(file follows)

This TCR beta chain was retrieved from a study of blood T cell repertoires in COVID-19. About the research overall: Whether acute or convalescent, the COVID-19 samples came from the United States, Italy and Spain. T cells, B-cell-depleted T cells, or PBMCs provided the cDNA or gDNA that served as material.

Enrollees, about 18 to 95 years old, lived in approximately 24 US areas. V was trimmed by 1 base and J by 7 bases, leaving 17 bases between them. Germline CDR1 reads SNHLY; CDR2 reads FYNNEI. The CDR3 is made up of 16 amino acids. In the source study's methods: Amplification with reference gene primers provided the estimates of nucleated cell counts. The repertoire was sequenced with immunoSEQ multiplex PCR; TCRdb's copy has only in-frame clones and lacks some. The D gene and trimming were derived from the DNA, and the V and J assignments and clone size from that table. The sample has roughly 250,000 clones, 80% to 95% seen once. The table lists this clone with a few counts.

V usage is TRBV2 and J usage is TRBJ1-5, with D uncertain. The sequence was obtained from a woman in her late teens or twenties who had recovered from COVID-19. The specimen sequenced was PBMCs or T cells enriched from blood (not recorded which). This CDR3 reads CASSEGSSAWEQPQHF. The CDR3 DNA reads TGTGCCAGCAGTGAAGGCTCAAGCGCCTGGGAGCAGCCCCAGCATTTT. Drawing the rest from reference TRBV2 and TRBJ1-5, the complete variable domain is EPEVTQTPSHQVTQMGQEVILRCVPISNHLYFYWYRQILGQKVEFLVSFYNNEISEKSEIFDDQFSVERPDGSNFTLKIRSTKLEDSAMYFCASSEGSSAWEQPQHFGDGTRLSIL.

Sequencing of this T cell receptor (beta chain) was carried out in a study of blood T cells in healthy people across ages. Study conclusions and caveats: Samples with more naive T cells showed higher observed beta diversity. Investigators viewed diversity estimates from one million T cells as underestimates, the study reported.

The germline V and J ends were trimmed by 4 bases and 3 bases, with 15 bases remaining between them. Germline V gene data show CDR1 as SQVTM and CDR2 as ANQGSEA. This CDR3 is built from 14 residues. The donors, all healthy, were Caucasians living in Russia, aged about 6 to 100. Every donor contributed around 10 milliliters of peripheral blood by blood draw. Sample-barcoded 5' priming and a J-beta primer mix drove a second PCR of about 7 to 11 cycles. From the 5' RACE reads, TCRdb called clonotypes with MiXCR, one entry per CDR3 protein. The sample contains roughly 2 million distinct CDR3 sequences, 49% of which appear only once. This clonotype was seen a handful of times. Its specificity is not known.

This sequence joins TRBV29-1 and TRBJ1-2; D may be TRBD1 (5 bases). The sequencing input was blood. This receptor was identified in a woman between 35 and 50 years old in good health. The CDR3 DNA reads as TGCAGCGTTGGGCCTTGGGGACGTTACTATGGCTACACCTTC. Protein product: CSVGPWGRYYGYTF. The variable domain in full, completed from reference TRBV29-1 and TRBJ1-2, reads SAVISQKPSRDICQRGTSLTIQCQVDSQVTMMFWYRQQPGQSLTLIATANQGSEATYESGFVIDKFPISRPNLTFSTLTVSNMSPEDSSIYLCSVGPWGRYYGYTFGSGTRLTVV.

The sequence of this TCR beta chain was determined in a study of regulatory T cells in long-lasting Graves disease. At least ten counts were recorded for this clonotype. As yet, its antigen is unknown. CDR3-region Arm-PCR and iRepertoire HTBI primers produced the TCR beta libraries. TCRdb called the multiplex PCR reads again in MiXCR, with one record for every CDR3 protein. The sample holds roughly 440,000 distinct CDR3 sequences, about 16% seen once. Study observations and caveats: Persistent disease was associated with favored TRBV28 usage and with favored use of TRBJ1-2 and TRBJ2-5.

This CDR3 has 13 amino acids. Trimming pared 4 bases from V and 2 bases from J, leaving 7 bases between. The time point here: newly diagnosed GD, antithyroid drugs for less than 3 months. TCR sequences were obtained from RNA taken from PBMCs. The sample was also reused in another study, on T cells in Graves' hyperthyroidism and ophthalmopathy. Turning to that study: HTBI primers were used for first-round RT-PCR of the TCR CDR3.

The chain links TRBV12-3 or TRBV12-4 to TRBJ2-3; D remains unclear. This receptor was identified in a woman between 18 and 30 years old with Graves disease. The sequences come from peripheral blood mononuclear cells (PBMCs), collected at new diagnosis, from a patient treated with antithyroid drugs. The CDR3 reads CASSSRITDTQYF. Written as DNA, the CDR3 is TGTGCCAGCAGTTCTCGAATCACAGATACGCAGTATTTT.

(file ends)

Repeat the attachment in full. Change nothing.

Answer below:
This TCR beta chain was retrieved from a study of blood T cell repertoires in COVID-19. About the research overall: Whether acute or convalescent, the COVID-19 samples came from the United States, Italy and Spain. T cells, B-cell-depleted T cells, or PBMCs provided the cDNA or gDNA that served as material.

Enrollees, about 18 to 95 years old, lived in approximately 24 US areas. V was trimmed by 1 base and J by 7 bases, leaving 17 bases between them. Germline CDR1 reads SNHLY; CDR2 reads FYNNEI. The CDR3 is made up of 16 amino acids. In the source study's methods: Amplification with reference gene primers provided the estimates of nucleated cell counts. The repertoire was sequenced with immunoSEQ multiplex PCR; TCRdb's copy has only in-frame clones and lacks some. The D gene and trimming were derived from the DNA, and the V and J assignments and clone size from that table. The sample has roughly 250,000 clones, 80% to 95% seen once. The table lists this clone with a few counts.

V usage is TRBV2 and J usage is TRBJ1-5, with D uncertain. The sequence was obtained from a woman in her late teens or twenties who had recovered from COVID-19. The specimen sequenced was PBMCs or T cells enriched from blood (not recorded which). This CDR3 reads CASSEGSSAWEQPQHF. The CDR3 DNA reads TGTGCCAGCAGTGAAGGCTCAAGCGCCTGGGAGCAGCCCCAGCATTTT. Drawing the rest from reference TRBV2 and TRBJ1-5, the complete variable domain is EPEVTQTPSHQVTQMGQEVILRCVPISNHLYFYWYRQILGQKVEFLVSFYNNEISEKSEIFDDQFSVERPDGSNFTLKIRSTKLEDSAMYFCASSEGSSAWEQPQHFGDGTRLSIL.

Sequencing of this T cell receptor (beta chain) was carried out in a study of blood T cells in healthy people across ages. Study conclusions and caveats: Samples with more naive T cells showed higher observed beta diversity. Investigators viewed diversity estimates from one million T cells as underestimates, the study reported.

The germline V and J ends were trimmed by 4 bases and 3 bases, with 15 bases remaining between them. Germline V gene data show CDR1 as SQVTM and CDR2 as ANQGSEA. This CDR3 is built from 14 residues. The donors, all healthy, were Caucasians living in Russia, aged about 6 to 100. Every donor contributed around 10 milliliters of peripheral blood by blood draw. Sample-barcoded 5' priming and a J-beta primer mix drove a second PCR of about 7 to 11 cycles. From the 5' RACE reads, TCRdb called clonotypes with MiXCR, one entry per CDR3 protein. The sample contains roughly 2 million distinct CDR3 sequences, 49% of which appear only once. This clonotype was seen a handful of times. Its specificity is not known.

This sequence joins TRBV29-1 and TRBJ1-2; D may be TRBD1 (5 bases). The sequencing input was blood. This receptor was identified in a woman between 35 and 50 years old in good health. The CDR3 DNA reads as TGCAGCGTTGGGCCTTGGGGACGTTACTATGGCTACACCTTC. Protein product: CSVGPWGRYYGYTF. The variable domain in full, completed from reference TRBV29-1 and TRBJ1-2, reads SAVISQKPSRDICQRGTSLTIQCQVDSQVTMMFWYRQQPGQSLTLIATANQGSEATYESGFVIDKFPISRPNLTFSTLTVSNMSPEDSSIYLCSVGPWGRYYGYTFGSGTRLTVV.

The sequence of this TCR beta chain was determined in a study of regulatory T cells in long-lasting Graves disease. At least ten counts were recorded for this clonotype. As yet, its antigen is unknown. CDR3-region Arm-PCR and iRepertoire HTBI primers produced the TCR beta libraries. TCRdb called the multiplex PCR reads again in MiXCR, with one record for every CDR3 protein. The sample holds roughly 440,000 distinct CDR3 sequences, about 16% seen once. Study observations and caveats: Persistent disease was associated with favored TRBV28 usage and with favored use of TRBJ1-2 and TRBJ2-5.

This CDR3 has 13 amino acids. Trimming pared 4 bases from V and 2 bases from J, leaving 7 bases between. The time point here: newly diagnosed GD, antithyroid drugs for less than 3 months. TCR sequences were obtained from RNA taken from PBMCs. The sample was also reused in another study, on T cells in Graves' hyperthyroidism and ophthalmopathy. Turning to that study: HTBI primers were used for first-round RT-PCR of the TCR CDR3.

The chain links TRBV12-3 or TRBV12-4 to TRBJ2-3; D remains unclear. This receptor was identified in a woman between 18 and 30 years old with Graves disease. The sequences come from peripheral blood mononuclear cells (PBMCs), collected at new diagnosis, from a patient treated with antithyroid drugs. The CDR3 reads CASSSRITDTQYF. Written as DNA, the CDR3 is TGTGCCAGCAGTTCTCGAATCACAGATACGCAGTATTTT.